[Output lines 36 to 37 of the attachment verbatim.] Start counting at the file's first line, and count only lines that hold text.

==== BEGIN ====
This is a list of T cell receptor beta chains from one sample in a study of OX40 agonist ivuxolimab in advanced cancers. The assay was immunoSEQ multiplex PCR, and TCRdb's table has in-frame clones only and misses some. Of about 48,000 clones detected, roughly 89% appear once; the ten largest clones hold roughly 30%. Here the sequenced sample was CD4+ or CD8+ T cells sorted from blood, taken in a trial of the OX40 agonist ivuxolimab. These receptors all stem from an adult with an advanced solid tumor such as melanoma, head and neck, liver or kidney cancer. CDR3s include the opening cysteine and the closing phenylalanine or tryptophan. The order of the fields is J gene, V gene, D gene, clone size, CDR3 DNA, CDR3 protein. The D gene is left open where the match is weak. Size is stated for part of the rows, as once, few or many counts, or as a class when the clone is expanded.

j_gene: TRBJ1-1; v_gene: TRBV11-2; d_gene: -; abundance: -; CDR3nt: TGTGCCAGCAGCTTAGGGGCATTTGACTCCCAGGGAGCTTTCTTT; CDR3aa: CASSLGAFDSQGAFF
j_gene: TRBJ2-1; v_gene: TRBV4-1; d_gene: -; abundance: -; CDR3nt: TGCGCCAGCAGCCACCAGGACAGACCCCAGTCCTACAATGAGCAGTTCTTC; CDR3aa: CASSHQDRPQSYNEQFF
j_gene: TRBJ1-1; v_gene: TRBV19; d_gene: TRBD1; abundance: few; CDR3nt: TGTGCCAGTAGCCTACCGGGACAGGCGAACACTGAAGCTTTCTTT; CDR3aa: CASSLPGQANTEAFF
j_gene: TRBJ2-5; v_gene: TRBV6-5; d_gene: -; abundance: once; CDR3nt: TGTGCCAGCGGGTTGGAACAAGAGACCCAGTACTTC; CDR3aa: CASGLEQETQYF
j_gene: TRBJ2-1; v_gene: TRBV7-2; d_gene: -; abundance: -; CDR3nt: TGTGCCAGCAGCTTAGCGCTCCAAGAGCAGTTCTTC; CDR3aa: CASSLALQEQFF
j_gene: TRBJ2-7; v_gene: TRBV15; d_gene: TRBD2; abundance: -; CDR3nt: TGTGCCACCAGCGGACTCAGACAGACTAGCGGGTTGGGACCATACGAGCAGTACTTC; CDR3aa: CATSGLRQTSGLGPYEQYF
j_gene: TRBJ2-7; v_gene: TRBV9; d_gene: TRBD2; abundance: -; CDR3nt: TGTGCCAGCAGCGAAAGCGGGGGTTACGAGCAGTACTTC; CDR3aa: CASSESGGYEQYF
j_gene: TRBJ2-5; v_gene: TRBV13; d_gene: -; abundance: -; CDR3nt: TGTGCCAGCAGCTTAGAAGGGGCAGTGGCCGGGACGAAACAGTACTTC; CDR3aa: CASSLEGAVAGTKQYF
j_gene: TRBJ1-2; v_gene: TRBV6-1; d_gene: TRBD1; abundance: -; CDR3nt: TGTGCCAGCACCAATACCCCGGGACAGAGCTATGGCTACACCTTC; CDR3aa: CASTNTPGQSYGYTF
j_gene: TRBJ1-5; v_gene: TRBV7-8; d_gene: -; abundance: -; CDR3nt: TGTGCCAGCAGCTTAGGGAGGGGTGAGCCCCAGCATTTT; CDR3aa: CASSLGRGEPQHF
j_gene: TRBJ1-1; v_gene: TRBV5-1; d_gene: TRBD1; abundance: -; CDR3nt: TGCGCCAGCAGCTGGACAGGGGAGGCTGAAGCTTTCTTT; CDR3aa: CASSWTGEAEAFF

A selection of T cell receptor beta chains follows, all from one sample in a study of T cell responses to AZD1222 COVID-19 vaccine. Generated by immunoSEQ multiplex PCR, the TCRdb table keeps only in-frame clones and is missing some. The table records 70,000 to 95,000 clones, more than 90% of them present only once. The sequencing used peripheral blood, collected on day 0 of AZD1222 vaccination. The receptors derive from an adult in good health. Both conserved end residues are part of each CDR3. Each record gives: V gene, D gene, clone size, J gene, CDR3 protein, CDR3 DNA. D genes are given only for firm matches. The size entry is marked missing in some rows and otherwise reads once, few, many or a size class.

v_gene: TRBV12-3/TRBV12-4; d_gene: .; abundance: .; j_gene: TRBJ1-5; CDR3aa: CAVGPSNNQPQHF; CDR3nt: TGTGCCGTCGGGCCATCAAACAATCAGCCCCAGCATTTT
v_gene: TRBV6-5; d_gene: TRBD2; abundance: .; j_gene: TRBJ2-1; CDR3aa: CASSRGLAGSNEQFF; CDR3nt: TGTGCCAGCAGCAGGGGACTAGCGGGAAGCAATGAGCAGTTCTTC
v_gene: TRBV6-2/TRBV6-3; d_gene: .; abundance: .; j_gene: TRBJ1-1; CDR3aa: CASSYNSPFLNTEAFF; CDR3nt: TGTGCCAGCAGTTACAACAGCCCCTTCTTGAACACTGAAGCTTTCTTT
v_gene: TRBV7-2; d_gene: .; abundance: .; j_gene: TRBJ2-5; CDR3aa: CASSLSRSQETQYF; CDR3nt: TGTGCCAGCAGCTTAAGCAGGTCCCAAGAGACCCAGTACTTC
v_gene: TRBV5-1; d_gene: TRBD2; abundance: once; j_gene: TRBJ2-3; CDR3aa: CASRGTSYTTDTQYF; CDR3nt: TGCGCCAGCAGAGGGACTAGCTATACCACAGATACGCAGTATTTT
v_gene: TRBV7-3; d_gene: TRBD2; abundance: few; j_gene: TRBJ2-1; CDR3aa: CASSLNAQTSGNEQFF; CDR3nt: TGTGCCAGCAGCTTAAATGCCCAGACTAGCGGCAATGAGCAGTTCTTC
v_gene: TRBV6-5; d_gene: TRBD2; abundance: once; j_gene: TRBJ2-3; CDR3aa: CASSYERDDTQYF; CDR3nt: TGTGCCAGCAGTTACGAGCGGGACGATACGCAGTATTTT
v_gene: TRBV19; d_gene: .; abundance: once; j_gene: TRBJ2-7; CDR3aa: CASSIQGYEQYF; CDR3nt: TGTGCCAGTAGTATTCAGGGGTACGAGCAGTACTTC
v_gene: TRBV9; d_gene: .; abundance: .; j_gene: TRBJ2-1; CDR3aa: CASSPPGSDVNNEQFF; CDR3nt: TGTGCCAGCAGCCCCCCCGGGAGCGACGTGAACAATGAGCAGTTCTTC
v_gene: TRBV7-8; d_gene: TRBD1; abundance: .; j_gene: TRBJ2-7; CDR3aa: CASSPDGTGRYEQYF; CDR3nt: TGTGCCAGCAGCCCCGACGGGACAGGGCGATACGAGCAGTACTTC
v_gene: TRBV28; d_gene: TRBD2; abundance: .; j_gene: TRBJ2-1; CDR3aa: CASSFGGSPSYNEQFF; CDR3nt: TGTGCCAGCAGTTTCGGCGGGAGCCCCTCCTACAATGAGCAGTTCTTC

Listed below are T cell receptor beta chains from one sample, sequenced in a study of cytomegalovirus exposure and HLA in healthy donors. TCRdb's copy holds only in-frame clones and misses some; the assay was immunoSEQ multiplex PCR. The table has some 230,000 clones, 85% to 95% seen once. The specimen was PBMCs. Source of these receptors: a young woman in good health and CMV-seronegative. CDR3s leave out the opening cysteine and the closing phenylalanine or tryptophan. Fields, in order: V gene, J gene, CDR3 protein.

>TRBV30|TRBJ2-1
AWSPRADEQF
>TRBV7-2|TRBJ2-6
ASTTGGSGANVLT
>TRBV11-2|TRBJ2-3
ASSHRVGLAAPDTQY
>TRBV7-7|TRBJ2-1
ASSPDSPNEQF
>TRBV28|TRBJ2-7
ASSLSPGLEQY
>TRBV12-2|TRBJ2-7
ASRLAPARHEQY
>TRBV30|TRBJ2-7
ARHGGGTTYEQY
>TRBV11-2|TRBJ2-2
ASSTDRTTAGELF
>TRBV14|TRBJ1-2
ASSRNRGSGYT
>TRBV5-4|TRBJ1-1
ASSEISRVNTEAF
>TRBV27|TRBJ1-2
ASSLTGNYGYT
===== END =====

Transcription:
>TRBV12-2|TRBJ2-7
ASRLAPARHEQY